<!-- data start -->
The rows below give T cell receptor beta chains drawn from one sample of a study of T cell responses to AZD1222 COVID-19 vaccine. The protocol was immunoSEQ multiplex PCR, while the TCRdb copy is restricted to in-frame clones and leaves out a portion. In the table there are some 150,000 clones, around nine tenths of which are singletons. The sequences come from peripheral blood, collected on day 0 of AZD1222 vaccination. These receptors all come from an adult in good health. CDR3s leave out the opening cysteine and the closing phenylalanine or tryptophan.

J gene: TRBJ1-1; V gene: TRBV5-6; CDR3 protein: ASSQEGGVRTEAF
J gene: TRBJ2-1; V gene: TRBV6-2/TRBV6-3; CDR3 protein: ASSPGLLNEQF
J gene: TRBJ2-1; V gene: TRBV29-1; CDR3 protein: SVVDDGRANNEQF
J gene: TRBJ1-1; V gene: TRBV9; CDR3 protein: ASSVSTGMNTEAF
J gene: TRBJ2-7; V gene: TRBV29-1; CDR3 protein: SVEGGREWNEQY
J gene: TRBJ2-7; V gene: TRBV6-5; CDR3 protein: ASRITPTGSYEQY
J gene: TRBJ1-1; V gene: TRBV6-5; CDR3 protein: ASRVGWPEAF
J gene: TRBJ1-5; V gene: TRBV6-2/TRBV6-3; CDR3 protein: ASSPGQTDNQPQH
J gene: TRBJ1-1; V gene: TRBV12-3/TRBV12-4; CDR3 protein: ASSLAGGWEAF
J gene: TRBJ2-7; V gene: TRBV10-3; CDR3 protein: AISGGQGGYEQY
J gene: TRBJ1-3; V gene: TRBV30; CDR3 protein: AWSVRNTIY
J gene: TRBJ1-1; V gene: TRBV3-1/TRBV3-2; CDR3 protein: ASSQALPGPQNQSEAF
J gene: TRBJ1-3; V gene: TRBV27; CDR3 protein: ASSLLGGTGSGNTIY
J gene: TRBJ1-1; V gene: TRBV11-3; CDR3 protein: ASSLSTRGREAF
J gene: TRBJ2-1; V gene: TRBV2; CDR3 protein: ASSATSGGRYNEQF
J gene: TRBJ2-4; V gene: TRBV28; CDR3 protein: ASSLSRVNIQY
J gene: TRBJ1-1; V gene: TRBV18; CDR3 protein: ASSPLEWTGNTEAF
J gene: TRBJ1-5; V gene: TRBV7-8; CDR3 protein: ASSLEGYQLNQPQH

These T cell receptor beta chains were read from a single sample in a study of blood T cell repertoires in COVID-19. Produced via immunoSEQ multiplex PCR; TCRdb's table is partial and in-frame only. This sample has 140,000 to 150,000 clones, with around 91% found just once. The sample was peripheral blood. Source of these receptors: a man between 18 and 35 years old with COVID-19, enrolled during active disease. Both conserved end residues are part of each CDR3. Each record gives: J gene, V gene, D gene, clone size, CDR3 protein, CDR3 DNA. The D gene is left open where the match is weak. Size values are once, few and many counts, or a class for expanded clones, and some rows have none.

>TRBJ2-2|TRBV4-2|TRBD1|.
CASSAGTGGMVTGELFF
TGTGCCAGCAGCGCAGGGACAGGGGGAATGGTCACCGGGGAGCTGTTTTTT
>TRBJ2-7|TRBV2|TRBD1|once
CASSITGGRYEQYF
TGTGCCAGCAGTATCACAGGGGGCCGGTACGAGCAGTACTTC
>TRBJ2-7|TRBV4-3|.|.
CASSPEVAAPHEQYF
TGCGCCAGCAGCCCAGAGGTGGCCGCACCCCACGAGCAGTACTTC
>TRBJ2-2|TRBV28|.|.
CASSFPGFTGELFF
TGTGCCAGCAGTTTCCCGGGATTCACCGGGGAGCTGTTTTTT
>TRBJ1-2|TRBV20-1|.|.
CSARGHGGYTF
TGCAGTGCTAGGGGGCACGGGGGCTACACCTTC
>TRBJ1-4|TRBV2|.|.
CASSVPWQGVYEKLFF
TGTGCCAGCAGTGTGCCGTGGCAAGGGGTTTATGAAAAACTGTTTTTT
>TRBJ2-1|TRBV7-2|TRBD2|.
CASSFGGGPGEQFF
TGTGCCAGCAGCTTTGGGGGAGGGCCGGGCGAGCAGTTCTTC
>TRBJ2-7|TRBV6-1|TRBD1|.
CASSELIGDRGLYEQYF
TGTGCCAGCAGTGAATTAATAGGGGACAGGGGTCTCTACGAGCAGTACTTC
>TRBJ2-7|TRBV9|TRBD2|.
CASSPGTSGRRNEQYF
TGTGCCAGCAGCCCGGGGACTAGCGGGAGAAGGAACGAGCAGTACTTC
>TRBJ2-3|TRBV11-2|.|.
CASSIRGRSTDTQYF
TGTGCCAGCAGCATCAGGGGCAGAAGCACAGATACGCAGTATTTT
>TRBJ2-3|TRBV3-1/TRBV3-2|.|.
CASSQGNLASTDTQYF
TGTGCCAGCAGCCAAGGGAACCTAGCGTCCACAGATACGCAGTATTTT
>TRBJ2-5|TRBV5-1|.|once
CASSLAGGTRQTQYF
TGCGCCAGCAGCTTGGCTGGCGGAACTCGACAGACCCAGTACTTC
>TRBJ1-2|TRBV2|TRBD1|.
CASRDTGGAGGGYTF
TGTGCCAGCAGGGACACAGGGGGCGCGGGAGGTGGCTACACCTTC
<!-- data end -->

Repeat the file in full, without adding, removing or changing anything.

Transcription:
The rows below give T cell receptor beta chains drawn from one sample of a study of T cell responses to AZD1222 COVID-19 vaccine. The protocol was immunoSEQ multiplex PCR, while the TCRdb copy is restricted to in-frame clones and leaves out a portion. In the table there are some 150,000 clones, around nine tenths of which are singletons. The sequences come from peripheral blood, collected on day 0 of AZD1222 vaccination. These receptors all come from an adult in good health. CDR3s leave out the opening cysteine and the closing phenylalanine or tryptophan.

J gene: TRBJ1-1; V gene: TRBV5-6; CDR3 protein: ASSQEGGVRTEAF
J gene: TRBJ2-1; V gene: TRBV6-2/TRBV6-3; CDR3 protein: ASSPGLLNEQF
J gene: TRBJ2-1; V gene: TRBV29-1; CDR3 protein: SVVDDGRANNEQF
J gene: TRBJ1-1; V gene: TRBV9; CDR3 protein: ASSVSTGMNTEAF
J gene: TRBJ2-7; V gene: TRBV29-1; CDR3 protein: SVEGGREWNEQY
J gene: TRBJ2-7; V gene: TRBV6-5; CDR3 protein: ASRITPTGSYEQY
J gene: TRBJ1-1; V gene: TRBV6-5; CDR3 protein: ASRVGWPEAF
J gene: TRBJ1-5; V gene: TRBV6-2/TRBV6-3; CDR3 protein: ASSPGQTDNQPQH
J gene: TRBJ1-1; V gene: TRBV12-3/TRBV12-4; CDR3 protein: ASSLAGGWEAF
J gene: TRBJ2-7; V gene: TRBV10-3; CDR3 protein: AISGGQGGYEQY
J gene: TRBJ1-3; V gene: TRBV30; CDR3 protein: AWSVRNTIY
J gene: TRBJ1-1; V gene: TRBV3-1/TRBV3-2; CDR3 protein: ASSQALPGPQNQSEAF
J gene: TRBJ1-3; V gene: TRBV27; CDR3 protein: ASSLLGGTGSGNTIY
J gene: TRBJ1-1; V gene: TRBV11-3; CDR3 protein: ASSLSTRGREAF
J gene: TRBJ2-1; V gene: TRBV2; CDR3 protein: ASSATSGGRYNEQF
J gene: TRBJ2-4; V gene: TRBV28; CDR3 protein: ASSLSRVNIQY
J gene: TRBJ1-1; V gene: TRBV18; CDR3 protein: ASSPLEWTGNTEAF
J gene: TRBJ1-5; V gene: TRBV7-8; CDR3 protein: ASSLEGYQLNQPQH

These T cell receptor beta chains were read from a single sample in a study of blood T cell repertoires in COVID-19. Produced via immunoSEQ multiplex PCR; TCRdb's table is partial and in-frame only. This sample has 140,000 to 150,000 clones, with around 91% found just once. The sample was peripheral blood. Source of these receptors: a man between 18 and 35 years old with COVID-19, enrolled during active disease. Both conserved end residues are part of each CDR3. Each record gives: J gene, V gene, D gene, clone size, CDR3 protein, CDR3 DNA. The D gene is left open where the match is weak. Size values are once, few and many counts, or a class for expanded clones, and some rows have none.

>TRBJ2-2|TRBV4-2|TRBD1|.
CASSAGTGGMVTGELFF
TGTGCCAGCAGCGCAGGGACAGGGGGAATGGTCACCGGGGAGCTGTTTTTT
>TRBJ2-7|TRBV2|TRBD1|once
CASSITGGRYEQYF
TGTGCCAGCAGTATCACAGGGGGCCGGTACGAGCAGTACTTC
>TRBJ2-7|TRBV4-3|.|.
CASSPEVAAPHEQYF
TGCGCCAGCAGCCCAGAGGTGGCCGCACCCCACGAGCAGTACTTC
>TRBJ2-2|TRBV28|.|.
CASSFPGFTGELFF
TGTGCCAGCAGTTTCCCGGGATTCACCGGGGAGCTGTTTTTT
>TRBJ1-2|TRBV20-1|.|.
CSARGHGGYTF
TGCAGTGCTAGGGGGCACGGGGGCTACACCTTC
>TRBJ1-4|TRBV2|.|.
CASSVPWQGVYEKLFF
TGTGCCAGCAGTGTGCCGTGGCAAGGGGTTTATGAAAAACTGTTTTTT
>TRBJ2-1|TRBV7-2|TRBD2|.
CASSFGGGPGEQFF
TGTGCCAGCAGCTTTGGGGGAGGGCCGGGCGAGCAGTTCTTC
>TRBJ2-7|TRBV6-1|TRBD1|.
CASSELIGDRGLYEQYF
TGTGCCAGCAGTGAATTAATAGGGGACAGGGGTCTCTACGAGCAGTACTTC
>TRBJ2-7|TRBV9|TRBD2|.
CASSPGTSGRRNEQYF
TGTGCCAGCAGCCCGGGGACTAGCGGGAGAAGGAACGAGCAGTACTTC
>TRBJ2-3|TRBV11-2|.|.
CASSIRGRSTDTQYF
TGTGCCAGCAGCATCAGGGGCAGAAGCACAGATACGCAGTATTTT
>TRBJ2-3|TRBV3-1/TRBV3-2|.|.
CASSQGNLASTDTQYF
TGTGCCAGCAGCCAAGGGAACCTAGCGTCCACAGATACGCAGTATTTT
>TRBJ2-5|TRBV5-1|.|once
CASSLAGGTRQTQYF
TGCGCCAGCAGCTTGGCTGGCGGAACTCGACAGACCCAGTACTTC
>TRBJ1-2|TRBV2|TRBD1|.
CASRDTGGAGGGYTF
TGTGCCAGCAGGGACACAGGGGGCGCGGGAGGTGGCTACACCTTC